The Green Goddess and the Goddess of Garnets

by michaeljohnson on November 25, 2009

I have always been fascinated with the symbolic representation of the goddess in abstract.  From as far back as drawing pictures of my mom in grade school to asking girls to model nude for me in my college dorm room, the female form has held me in reverence on many different levels.   The goddess can range from the maternal to the sexual, and never fails to fascinate me in art history.  But, with these pieces it is the form within the form that I am exploring.

I have been asked if I am some sort male feminist because of my depictions of the goddess, but I’m not exactly sure what that means.  I am not for either a matriarchal or patriarchal systems; however, I have been fascinated of the ancient Celtic tradition of renewing a marriage every few years.  Every few years a marriage’s renewal was dependent on the wife’s judgment of whether the man was worthy of keeping, but I think maybe of it were a joint decision there could be a better balance in the house.  No, for me it is a reverence for other half of humanity; that side which seems to me to live off of the opposite end of the wave length.  Like revering a fish that breathes the water, I want to know the fish, but I would not survive to fully know it.  The Yin to the yang.

The female has so much more magic associated with her body; child birth, mystical cycle of the moon, making food for the baby, innate intuitions, and an emotional existence that I will never comprehend.  But, I believe that it is the obligation of the male to try to live in synch with this other half.  Neither should be more dominate.  It’s balance, in for an out, up for a down, a vibration of harmony.

Green Goddess; sterling silver, prehnite beads, and Wisconsin jade.

Green Goddess; sterling silver, prehnite beads, and Wyoming jade.

The female form of the goddess works as sort of a yin-yang within its form, with a vaginal negative space formed by the space that could be seen as its hair cascading behind the form’s head.  In the Green Goddess, the use of jade refers back to the ancient folklore of jade representing love and virtue, and prehnite is said to have the metaphysical property of helping one to overcome an emotional injury.  Both stones have a relevance to the goddess.  This work is about healing and strength.

I also designed this piece to have several difficult cold connections to set the stones and beads within the pendant.  The sterling goddess cut-out holds in the jade using rivets that were soldered into the bezel.  And, the beads are strung along with wire that is connected inside the tubes that surround the piece.

Goddess of the Garnets Set; sterling silver, garnets, and turquoise beads.

Goddess of the Garnets Set; sterling silver, garnets, and turquoise beads.

The Goddess with Garnets Set is hollow-formed in sterling with a hole into the form that serves as the same sort of vaginal-like mechanism within the symbol as the other.  Also the form of the whole pendant and the form of the main shape of the earrings could also represent the effeminate delta, take that as you want.

The garnet is a stone that has an ancient link to Greek mythology, “After Hades had abducted Persephone and taken her down into the underworld, Zeus, on the behalf of Demeter, commanded him to release her. Zeus sent Hermes to ensure the safety of Persephone’s passage. Hermes found Persephone seated next to Hades. Upon the sight of Hermes, Persephone was elated to be released from underworld. Hades knew he must head the command of his brother and had no choice but to let her go. Hades was eager to ensure her return. Before leaving, Hades gave, as a gift to Persephone, a pomegranate. She willingly accepted it and Hades knew that once she experienced the sweetness of the ripened seeds that she would return to him. In fact Persephone did return to Hades for three months of every year forever. Persephone’s return caused the winter to arrive for the three month for which she remained with Hades. The pomegranate (and garnet) is associated with eternity in many Greek Myths. Many have associated the gift of the pomegranate seeds with the gift of fine garnet gems. Its meaning has given symbolism to garnet as a gift of love’s attraction, a gift of quick return or as a gift of estranged love. This myth gave partial rise to the belief that garnet is a stone for loved ones who travel and a crystal that can heal the broken bonds between lovers.”  Link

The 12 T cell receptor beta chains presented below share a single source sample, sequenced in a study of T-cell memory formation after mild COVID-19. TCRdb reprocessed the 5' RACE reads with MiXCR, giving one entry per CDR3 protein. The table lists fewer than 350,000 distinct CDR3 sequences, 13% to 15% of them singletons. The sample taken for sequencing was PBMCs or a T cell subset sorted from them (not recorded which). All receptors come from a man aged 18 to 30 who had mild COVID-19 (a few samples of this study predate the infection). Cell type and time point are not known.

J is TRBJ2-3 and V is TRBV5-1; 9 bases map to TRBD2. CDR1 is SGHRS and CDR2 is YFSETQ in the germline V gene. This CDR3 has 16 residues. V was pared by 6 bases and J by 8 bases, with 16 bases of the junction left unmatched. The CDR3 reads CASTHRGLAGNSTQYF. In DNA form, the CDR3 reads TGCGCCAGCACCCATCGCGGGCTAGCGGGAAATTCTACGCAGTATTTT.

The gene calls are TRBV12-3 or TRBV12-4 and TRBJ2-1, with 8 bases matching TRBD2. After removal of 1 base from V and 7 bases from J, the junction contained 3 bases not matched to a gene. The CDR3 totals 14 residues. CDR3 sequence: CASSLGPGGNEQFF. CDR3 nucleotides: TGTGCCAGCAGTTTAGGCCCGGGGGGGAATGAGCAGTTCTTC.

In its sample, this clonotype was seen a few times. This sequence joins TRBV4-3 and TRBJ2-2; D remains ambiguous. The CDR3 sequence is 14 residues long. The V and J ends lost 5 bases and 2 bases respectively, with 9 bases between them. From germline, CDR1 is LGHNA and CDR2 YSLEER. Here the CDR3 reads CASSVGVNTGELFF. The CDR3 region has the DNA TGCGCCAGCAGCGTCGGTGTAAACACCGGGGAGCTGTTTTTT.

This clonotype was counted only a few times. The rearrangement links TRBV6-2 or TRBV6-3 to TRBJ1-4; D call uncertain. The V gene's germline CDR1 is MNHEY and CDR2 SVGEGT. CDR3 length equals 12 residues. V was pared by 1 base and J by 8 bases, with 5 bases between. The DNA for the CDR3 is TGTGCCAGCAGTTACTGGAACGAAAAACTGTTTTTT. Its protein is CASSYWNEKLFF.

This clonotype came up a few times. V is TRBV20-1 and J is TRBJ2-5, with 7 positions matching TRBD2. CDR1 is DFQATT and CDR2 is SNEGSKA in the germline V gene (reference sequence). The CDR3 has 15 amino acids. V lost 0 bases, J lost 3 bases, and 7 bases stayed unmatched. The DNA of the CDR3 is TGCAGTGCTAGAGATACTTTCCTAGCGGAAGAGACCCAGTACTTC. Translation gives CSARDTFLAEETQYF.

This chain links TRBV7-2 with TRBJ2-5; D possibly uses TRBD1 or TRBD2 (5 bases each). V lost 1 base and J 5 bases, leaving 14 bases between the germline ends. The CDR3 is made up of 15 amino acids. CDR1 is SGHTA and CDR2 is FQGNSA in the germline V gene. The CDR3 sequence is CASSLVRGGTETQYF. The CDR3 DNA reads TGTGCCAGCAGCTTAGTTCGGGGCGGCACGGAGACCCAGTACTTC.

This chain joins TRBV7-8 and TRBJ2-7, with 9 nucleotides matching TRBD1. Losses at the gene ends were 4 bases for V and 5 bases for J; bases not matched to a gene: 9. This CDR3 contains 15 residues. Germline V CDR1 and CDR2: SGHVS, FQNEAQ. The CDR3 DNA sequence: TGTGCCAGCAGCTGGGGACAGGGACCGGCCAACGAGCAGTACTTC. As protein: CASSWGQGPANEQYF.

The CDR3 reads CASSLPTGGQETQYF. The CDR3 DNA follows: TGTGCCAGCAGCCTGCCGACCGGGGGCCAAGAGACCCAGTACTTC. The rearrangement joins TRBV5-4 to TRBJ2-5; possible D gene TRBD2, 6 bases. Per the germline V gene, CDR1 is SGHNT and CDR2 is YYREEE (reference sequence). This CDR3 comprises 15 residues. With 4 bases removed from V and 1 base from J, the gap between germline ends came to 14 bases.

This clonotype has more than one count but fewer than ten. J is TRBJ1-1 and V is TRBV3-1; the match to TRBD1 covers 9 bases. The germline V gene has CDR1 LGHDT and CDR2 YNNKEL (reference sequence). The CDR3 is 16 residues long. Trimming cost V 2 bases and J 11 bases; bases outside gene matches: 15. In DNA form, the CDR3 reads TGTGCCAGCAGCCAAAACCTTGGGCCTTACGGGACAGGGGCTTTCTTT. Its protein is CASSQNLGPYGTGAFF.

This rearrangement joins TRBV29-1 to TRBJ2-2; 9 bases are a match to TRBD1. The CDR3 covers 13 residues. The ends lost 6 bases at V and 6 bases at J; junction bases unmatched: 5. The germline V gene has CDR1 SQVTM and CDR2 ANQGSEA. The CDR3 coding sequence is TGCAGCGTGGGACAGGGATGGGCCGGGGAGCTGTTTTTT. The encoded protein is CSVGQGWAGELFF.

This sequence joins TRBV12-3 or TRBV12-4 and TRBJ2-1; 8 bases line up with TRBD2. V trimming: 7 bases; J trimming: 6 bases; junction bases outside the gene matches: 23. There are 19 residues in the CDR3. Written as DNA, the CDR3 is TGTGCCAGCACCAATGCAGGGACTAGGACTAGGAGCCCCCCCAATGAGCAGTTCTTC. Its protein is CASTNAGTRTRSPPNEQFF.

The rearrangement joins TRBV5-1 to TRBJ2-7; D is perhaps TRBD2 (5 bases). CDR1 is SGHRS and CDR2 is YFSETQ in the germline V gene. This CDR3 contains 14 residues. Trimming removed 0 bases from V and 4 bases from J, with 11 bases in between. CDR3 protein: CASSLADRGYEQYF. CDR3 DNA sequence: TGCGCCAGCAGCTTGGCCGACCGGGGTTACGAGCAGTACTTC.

These are both sterling silver works that have been patina’d to bring out colors and contrast in the forms.  There is something alive about a patina.  Many jewelers and artists believe that it is best to fix the work in some sort of state of permanence, such as a high polish.  But, I can argue that the moment that you get it “fixed” the forces of nature immediately start to undo that state; scratches, abrasion, chemistry, etc.  So, I have never tried to give that illusion with my work.  I prefer to embrace the state of flux that our materials have.  The patina adds the wild card to the mix.  My work changes colors depending on its environment and history.  I like to think of these goddesses as living entities that will grow and age pending on what the wearer contributes to the work.

From ancient men carving out their goddesses in stone thousands of years ago to Greek mythology through to today, the goddess fascinates and intrigues men.  These works carry a story, and they are sure to spark a conversation.  Whether it’s a conversation of the heart with someone you have just caught the attention of in a social setting, relaying the mythologies of the work, or keeping alive the tales within our cultural conscience, this is just another Cosmic Folklore.

I hope you enjoy.

michaeljohnson

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